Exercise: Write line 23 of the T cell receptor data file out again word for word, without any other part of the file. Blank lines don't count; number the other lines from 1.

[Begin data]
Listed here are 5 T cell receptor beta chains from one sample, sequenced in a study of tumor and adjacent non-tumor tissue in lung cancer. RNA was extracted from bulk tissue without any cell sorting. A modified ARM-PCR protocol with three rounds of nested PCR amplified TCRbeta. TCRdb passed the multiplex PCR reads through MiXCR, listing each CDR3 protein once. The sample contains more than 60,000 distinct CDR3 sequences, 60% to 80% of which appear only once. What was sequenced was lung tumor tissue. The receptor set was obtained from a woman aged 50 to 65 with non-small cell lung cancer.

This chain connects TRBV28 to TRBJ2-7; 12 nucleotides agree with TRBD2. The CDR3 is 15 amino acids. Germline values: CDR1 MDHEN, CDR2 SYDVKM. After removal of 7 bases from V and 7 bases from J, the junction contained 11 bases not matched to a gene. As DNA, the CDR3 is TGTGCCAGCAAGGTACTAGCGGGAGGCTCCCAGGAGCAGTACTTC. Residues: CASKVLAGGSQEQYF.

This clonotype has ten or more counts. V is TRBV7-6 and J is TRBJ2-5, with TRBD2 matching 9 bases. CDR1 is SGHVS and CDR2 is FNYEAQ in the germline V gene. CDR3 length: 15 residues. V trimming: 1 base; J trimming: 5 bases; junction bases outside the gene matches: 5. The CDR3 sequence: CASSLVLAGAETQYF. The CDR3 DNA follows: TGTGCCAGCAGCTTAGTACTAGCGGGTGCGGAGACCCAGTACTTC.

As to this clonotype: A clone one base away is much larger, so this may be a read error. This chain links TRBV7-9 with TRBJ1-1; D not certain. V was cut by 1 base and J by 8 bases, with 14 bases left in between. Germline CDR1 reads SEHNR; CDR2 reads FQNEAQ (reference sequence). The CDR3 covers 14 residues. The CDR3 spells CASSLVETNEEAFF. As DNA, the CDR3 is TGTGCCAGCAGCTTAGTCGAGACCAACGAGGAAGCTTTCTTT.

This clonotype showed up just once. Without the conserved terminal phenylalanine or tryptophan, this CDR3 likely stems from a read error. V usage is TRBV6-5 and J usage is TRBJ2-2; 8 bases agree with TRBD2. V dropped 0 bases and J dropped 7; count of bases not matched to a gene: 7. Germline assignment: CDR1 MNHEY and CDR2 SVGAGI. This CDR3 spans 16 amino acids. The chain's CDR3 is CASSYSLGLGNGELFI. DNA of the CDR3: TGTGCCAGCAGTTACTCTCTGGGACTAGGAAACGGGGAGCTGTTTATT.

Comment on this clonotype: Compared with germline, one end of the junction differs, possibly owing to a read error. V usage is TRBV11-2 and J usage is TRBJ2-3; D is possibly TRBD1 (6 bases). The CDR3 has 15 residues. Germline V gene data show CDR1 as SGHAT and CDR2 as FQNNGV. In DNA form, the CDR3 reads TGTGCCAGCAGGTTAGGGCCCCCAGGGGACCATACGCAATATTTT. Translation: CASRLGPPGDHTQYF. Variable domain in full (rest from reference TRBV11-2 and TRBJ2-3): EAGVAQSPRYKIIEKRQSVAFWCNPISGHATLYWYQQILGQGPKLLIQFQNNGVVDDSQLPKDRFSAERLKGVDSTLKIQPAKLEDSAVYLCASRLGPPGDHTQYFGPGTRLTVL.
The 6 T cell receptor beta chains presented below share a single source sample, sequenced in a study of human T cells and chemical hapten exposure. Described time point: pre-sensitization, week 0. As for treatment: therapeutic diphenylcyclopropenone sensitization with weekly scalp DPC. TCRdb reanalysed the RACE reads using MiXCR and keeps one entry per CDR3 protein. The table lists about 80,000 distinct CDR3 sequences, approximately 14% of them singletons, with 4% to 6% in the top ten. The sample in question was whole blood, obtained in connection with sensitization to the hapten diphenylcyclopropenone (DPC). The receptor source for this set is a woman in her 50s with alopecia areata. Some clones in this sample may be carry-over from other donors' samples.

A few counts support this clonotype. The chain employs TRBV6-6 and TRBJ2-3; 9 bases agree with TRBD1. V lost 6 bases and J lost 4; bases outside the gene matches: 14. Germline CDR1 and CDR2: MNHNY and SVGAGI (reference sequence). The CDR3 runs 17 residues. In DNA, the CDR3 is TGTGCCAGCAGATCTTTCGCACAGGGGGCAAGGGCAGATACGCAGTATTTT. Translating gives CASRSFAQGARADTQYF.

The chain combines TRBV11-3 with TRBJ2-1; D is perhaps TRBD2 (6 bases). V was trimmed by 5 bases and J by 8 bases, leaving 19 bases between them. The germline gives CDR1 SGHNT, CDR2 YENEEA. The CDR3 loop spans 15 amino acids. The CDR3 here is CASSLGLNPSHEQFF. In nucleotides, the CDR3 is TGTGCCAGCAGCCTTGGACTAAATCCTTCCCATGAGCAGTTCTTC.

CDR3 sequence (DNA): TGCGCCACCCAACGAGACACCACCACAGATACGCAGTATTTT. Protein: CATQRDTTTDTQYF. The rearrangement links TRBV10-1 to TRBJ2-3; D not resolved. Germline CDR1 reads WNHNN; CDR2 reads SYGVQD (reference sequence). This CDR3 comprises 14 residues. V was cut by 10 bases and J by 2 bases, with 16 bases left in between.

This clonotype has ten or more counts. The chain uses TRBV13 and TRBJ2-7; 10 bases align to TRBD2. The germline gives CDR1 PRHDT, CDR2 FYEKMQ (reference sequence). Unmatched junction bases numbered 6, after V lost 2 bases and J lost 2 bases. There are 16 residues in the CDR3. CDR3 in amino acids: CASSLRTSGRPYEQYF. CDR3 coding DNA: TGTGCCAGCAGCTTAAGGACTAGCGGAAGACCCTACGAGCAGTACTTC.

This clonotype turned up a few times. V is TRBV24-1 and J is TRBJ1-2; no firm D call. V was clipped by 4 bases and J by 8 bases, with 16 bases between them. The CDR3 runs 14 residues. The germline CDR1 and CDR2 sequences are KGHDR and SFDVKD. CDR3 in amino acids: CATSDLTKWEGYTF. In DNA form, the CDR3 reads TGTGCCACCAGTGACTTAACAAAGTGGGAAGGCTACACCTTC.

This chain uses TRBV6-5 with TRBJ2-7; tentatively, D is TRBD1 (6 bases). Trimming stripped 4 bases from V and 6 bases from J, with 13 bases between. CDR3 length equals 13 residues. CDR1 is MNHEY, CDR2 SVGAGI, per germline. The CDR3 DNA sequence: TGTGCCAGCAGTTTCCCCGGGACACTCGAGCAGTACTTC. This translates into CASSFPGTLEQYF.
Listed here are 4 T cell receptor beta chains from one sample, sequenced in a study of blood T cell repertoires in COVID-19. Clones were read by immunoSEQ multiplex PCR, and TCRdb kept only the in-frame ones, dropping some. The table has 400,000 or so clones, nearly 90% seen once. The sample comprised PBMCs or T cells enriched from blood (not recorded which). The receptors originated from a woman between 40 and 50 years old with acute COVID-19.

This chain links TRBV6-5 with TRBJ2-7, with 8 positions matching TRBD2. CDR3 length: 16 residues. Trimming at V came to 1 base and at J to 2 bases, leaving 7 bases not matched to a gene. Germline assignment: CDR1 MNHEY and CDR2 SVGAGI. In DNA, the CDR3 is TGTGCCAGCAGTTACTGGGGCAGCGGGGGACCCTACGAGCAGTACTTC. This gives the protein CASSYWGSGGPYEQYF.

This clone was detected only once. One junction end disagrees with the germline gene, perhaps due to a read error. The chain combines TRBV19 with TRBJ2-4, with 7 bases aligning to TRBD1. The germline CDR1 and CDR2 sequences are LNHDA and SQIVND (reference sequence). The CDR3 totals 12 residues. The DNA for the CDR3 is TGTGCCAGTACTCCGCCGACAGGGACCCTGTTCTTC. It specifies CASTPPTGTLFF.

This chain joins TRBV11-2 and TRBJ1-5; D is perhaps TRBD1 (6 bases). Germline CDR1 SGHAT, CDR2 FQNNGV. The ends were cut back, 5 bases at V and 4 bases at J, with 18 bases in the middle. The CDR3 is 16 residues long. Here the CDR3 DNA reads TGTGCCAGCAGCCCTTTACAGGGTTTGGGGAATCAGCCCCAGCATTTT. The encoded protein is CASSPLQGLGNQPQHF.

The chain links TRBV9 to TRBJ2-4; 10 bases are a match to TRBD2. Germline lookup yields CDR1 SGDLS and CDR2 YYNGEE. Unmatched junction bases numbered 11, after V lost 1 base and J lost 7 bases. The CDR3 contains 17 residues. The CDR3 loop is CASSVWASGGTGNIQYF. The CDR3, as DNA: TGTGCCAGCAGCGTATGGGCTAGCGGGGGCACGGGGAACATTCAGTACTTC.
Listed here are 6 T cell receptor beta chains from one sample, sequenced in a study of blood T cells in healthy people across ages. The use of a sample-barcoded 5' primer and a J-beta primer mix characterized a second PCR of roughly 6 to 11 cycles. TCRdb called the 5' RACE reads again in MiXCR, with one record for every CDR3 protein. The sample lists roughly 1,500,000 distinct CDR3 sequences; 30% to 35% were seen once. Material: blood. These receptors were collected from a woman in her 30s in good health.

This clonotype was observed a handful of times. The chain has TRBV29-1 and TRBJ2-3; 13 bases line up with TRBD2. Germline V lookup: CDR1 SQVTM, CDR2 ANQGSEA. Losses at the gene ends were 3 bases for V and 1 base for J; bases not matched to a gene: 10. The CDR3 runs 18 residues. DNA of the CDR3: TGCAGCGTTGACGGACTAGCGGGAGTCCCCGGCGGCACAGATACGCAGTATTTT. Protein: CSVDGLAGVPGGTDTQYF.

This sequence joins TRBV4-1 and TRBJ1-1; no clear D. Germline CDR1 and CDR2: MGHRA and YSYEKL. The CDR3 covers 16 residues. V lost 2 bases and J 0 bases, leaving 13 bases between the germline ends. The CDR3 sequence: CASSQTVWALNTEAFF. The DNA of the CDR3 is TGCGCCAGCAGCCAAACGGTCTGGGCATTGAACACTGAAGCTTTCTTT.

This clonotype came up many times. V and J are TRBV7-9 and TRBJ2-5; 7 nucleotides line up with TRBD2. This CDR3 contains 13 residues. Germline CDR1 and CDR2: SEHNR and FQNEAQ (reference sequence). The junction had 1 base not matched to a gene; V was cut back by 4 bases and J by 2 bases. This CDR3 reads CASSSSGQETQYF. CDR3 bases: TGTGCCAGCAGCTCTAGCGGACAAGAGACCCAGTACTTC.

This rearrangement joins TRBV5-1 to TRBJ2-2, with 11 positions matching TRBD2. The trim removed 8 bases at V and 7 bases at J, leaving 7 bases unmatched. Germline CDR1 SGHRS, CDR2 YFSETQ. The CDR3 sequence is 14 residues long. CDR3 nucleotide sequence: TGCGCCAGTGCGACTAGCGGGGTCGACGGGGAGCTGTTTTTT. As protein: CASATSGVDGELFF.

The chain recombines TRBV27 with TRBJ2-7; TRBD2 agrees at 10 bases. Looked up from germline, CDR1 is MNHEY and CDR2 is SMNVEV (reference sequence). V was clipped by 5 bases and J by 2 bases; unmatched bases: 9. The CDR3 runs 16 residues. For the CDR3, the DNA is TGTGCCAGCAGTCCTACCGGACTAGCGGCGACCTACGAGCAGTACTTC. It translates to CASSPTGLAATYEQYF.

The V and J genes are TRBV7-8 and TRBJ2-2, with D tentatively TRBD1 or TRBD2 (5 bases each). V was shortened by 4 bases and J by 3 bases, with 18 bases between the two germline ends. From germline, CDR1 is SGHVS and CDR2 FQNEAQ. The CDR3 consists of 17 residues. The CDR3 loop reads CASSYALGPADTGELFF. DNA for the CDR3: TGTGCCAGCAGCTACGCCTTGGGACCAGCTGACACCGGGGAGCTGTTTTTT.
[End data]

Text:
This rearrangement joins TRBV5-1 to TRBJ2-2, with 11 positions matching TRBD2. The trim removed 8 bases at V and 7 bases at J, leaving 7 bases unmatched. Germline CDR1 SGHRS, CDR2 YFSETQ. The CDR3 sequence is 14 residues long. CDR3 nucleotide sequence: TGCGCCAGTGCGACTAGCGGGGTCGACGGGGAGCTGTTTTTT. As protein: CASATSGVDGELFF.